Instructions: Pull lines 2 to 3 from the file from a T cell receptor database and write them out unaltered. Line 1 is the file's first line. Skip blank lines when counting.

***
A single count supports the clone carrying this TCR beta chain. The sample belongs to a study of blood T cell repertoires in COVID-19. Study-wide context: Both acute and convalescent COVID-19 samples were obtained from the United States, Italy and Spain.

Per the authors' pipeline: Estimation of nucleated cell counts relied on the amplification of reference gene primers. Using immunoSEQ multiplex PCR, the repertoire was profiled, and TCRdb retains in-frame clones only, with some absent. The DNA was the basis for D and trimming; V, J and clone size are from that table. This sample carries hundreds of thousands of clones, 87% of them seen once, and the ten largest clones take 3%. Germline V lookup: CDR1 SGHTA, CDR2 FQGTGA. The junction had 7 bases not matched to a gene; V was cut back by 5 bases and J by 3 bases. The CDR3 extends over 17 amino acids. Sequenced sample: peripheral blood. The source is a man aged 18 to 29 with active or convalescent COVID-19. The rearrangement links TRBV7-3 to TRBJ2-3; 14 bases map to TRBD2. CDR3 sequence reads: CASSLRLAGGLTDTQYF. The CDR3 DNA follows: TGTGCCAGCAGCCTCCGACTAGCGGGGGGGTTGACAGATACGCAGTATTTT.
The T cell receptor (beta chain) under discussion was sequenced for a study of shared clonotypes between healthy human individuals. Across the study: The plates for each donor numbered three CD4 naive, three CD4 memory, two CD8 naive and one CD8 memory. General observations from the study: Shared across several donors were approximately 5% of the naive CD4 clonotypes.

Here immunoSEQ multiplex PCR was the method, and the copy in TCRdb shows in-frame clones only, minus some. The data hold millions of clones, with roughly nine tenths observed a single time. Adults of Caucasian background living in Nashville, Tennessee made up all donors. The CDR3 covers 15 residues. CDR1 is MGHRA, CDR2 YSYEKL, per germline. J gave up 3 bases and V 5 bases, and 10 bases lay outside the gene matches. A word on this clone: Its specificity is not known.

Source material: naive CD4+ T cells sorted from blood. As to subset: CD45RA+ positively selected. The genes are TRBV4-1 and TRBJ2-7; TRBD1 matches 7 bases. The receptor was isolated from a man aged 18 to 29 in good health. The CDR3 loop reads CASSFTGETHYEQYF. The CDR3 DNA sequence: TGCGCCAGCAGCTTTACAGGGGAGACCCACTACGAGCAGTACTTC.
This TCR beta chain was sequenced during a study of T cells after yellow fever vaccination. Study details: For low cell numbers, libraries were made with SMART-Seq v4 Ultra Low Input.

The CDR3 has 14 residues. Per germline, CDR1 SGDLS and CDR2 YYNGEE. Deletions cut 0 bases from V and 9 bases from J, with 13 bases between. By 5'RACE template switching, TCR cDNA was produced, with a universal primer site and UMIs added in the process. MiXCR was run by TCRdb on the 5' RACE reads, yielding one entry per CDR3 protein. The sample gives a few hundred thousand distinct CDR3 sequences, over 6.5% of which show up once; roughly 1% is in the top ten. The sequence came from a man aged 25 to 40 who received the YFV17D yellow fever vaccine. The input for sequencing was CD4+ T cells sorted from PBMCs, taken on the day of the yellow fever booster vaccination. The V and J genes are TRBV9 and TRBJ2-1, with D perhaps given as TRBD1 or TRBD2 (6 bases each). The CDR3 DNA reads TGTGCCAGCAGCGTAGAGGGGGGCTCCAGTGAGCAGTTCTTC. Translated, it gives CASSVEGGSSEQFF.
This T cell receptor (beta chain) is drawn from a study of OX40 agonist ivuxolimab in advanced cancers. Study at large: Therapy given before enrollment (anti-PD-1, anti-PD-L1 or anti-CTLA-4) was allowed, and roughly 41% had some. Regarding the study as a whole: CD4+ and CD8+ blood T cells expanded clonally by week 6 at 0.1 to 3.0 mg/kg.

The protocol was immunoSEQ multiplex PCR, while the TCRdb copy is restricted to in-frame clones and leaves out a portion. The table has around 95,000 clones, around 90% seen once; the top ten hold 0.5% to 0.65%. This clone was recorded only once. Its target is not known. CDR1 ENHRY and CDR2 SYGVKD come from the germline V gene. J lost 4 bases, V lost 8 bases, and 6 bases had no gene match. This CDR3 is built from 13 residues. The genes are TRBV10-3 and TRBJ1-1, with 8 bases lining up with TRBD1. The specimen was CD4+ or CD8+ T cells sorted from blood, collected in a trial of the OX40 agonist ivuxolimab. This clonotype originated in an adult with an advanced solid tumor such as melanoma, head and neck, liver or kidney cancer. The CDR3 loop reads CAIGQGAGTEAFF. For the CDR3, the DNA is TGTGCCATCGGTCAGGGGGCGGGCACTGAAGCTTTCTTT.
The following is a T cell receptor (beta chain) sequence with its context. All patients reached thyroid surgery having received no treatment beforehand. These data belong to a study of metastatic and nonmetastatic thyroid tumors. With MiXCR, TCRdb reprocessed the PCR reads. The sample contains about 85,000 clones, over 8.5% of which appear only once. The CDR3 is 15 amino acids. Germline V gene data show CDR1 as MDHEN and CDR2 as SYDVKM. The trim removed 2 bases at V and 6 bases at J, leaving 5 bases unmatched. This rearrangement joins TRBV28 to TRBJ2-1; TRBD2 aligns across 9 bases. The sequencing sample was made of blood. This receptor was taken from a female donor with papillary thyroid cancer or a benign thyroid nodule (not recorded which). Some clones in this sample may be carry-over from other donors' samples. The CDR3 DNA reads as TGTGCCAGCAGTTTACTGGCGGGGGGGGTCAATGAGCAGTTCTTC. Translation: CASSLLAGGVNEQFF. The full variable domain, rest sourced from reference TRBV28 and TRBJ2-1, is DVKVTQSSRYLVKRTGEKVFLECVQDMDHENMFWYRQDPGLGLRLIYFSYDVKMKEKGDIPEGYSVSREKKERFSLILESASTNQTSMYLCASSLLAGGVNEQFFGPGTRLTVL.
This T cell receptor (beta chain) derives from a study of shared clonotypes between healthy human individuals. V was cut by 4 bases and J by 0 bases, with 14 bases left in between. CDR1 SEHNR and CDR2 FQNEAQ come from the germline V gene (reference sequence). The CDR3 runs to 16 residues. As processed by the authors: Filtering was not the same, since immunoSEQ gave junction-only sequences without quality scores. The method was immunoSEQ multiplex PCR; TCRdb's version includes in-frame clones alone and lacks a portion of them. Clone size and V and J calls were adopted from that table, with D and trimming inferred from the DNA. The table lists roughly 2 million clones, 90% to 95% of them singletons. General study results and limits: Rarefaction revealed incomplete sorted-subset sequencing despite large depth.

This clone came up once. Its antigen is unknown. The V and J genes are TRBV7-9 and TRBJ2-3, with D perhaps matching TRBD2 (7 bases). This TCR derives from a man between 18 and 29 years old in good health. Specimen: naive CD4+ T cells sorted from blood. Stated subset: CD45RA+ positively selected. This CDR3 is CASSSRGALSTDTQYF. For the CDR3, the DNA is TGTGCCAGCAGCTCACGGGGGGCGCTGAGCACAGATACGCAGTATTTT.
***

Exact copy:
Per the authors' pipeline: Estimation of nucleated cell counts relied on the amplification of reference gene primers. Using immunoSEQ multiplex PCR, the repertoire was profiled, and TCRdb retains in-frame clones only, with some absent. The DNA was the basis for D and trimming; V, J and clone size are from that table. This sample carries hundreds of thousands of clones, 87% of them seen once, and the ten largest clones take 3%. Germline V lookup: CDR1 SGHTA, CDR2 FQGTGA. The junction had 7 bases not matched to a gene; V was cut back by 5 bases and J by 3 bases. The CDR3 extends over 17 amino acids. Sequenced sample: peripheral blood. The source is a man aged 18 to 29 with active or convalescent COVID-19. The rearrangement links TRBV7-3 to TRBJ2-3; 14 bases map to TRBD2. CDR3 sequence reads: CASSLRLAGGLTDTQYF. The CDR3 DNA follows: TGTGCCAGCAGCCTCCGACTAGCGGGGGGGTTGACAGATACGCAGTATTTT.
The T cell receptor (beta chain) under discussion was sequenced for a study of shared clonotypes between healthy human individuals. Across the study: The plates for each donor numbered three CD4 naive, three CD4 memory, two CD8 naive and one CD8 memory. General observations from the study: Shared across several donors were approximately 5% of the naive CD4 clonotypes.